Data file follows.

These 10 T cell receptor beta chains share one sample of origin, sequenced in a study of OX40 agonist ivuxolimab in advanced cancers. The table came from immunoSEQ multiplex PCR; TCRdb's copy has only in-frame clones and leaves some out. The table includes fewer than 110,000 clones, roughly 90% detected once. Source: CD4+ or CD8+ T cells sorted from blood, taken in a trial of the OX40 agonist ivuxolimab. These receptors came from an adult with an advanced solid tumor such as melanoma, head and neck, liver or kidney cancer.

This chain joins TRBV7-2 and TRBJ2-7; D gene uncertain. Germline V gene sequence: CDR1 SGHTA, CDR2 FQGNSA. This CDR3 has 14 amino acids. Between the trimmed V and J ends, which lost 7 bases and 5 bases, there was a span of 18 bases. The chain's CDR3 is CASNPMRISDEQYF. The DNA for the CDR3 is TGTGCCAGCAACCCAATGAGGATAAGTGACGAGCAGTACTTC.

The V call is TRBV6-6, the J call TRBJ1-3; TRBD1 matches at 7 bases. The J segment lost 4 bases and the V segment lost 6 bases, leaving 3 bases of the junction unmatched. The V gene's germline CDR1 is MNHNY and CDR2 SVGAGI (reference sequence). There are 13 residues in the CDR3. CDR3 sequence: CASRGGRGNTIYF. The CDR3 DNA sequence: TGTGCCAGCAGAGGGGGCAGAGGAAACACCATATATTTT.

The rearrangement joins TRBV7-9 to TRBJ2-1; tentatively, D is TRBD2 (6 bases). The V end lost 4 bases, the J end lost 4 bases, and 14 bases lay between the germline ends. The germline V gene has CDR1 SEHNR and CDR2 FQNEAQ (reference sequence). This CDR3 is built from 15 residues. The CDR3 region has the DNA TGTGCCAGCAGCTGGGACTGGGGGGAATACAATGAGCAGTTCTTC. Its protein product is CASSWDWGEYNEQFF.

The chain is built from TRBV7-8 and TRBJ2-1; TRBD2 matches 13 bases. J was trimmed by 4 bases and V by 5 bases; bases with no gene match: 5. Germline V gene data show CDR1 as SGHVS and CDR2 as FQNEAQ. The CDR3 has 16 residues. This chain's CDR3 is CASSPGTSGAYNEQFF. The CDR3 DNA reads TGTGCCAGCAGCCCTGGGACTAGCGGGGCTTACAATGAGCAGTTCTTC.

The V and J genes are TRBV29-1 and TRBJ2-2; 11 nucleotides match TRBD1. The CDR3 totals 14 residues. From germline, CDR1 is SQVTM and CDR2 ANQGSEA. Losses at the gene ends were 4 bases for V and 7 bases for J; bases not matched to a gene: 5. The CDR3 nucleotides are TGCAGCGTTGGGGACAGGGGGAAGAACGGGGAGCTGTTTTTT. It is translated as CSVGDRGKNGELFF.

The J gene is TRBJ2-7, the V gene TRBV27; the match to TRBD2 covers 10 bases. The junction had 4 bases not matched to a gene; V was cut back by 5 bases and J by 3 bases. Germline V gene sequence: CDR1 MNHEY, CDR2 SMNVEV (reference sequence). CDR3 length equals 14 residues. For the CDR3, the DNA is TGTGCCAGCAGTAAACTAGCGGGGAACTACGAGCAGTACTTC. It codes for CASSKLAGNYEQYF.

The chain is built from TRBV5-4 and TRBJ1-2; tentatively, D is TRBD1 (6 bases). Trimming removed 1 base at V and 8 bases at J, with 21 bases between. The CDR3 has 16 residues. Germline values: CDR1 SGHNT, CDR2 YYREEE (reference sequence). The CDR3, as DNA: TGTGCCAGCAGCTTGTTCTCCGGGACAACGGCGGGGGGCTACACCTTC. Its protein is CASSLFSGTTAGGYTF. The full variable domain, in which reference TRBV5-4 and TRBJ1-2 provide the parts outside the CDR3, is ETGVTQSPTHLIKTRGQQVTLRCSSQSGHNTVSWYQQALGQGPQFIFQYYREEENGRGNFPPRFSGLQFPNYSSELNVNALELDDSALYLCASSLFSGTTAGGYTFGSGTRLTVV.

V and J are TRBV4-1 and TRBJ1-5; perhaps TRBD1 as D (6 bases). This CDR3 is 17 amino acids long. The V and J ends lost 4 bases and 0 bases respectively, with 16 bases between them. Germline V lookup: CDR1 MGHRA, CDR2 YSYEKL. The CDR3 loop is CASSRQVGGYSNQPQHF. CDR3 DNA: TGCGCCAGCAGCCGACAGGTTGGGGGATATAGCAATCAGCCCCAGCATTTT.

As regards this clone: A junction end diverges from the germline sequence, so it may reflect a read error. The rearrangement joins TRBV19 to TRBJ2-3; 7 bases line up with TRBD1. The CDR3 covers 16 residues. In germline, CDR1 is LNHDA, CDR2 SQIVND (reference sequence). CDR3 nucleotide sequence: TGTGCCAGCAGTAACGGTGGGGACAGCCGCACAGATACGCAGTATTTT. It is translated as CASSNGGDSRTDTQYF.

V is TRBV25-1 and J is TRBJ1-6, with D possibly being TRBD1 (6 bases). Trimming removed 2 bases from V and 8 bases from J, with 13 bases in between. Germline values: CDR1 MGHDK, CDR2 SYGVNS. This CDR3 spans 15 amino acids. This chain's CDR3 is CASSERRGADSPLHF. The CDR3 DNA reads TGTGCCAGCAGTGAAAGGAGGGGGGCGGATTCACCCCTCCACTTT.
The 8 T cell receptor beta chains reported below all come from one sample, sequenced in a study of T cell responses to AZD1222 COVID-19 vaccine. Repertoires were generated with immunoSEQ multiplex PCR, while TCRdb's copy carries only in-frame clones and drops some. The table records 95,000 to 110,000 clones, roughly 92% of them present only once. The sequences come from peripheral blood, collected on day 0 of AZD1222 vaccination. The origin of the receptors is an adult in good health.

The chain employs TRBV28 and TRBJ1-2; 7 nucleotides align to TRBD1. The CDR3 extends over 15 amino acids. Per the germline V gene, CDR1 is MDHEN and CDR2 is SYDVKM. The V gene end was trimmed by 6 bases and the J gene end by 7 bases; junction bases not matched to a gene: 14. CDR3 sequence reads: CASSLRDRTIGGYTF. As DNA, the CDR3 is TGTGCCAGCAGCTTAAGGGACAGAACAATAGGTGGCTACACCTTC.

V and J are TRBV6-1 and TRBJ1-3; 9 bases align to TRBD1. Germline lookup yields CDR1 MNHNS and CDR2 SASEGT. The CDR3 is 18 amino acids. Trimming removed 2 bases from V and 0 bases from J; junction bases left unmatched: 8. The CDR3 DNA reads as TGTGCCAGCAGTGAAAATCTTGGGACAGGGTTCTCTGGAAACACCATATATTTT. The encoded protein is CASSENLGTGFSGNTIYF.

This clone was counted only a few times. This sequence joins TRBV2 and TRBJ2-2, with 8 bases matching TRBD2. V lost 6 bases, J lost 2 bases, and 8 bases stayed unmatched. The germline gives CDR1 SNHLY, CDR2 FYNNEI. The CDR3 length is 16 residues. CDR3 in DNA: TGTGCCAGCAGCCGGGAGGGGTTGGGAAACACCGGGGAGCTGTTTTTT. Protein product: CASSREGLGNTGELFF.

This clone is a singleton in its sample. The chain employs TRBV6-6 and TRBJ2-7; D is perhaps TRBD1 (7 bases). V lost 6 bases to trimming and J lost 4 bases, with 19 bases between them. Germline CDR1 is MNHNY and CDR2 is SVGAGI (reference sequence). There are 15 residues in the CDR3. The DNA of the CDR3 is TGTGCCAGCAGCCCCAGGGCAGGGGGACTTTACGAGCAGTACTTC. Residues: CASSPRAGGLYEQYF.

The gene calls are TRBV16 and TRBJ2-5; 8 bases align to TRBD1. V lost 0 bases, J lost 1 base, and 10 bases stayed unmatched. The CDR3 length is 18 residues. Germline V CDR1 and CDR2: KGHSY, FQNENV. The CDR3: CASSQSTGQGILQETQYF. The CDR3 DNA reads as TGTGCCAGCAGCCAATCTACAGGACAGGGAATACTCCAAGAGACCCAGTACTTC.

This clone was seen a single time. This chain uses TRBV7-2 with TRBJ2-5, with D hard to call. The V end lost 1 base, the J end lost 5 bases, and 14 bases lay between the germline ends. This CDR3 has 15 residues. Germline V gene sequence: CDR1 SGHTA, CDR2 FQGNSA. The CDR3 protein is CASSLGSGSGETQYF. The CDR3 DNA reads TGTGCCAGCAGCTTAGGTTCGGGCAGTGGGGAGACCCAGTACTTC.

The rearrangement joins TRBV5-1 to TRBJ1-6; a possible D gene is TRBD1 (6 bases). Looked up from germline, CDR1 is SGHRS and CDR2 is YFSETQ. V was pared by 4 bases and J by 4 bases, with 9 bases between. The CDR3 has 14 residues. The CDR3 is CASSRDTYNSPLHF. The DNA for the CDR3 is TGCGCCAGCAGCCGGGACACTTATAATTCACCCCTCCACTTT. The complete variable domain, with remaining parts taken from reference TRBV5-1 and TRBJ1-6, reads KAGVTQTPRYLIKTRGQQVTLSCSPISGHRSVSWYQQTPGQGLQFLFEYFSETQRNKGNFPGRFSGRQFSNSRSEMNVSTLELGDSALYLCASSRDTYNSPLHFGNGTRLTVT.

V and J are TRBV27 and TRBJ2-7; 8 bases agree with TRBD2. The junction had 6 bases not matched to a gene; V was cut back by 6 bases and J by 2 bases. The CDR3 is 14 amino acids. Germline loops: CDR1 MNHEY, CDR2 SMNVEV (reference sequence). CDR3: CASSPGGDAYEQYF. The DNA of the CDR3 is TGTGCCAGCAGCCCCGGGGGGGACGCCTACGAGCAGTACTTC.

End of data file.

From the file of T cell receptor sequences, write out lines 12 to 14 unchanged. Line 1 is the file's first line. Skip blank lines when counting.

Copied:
The 8 T cell receptor beta chains reported below all come from one sample, sequenced in a study of T cell responses to AZD1222 COVID-19 vaccine. Repertoires were generated with immunoSEQ multiplex PCR, while TCRdb's copy carries only in-frame clones and drops some. The table records 95,000 to 110,000 clones, roughly 92% of them present only once. The sequences come from peripheral blood, collected on day 0 of AZD1222 vaccination. The origin of the receptors is an adult in good health.

The chain employs TRBV28 and TRBJ1-2; 7 nucleotides align to TRBD1. The CDR3 extends over 15 amino acids. Per the germline V gene, CDR1 is MDHEN and CDR2 is SYDVKM. The V gene end was trimmed by 6 bases and the J gene end by 7 bases; junction bases not matched to a gene: 14. CDR3 sequence reads: CASSLRDRTIGGYTF. As DNA, the CDR3 is TGTGCCAGCAGCTTAAGGGACAGAACAATAGGTGGCTACACCTTC.

V and J are TRBV6-1 and TRBJ1-3; 9 bases align to TRBD1. Germline lookup yields CDR1 MNHNS and CDR2 SASEGT. The CDR3 is 18 amino acids. Trimming removed 2 bases from V and 0 bases from J; junction bases left unmatched: 8. The CDR3 DNA reads as TGTGCCAGCAGTGAAAATCTTGGGACAGGGTTCTCTGGAAACACCATATATTTT. The encoded protein is CASSENLGTGFSGNTIYF.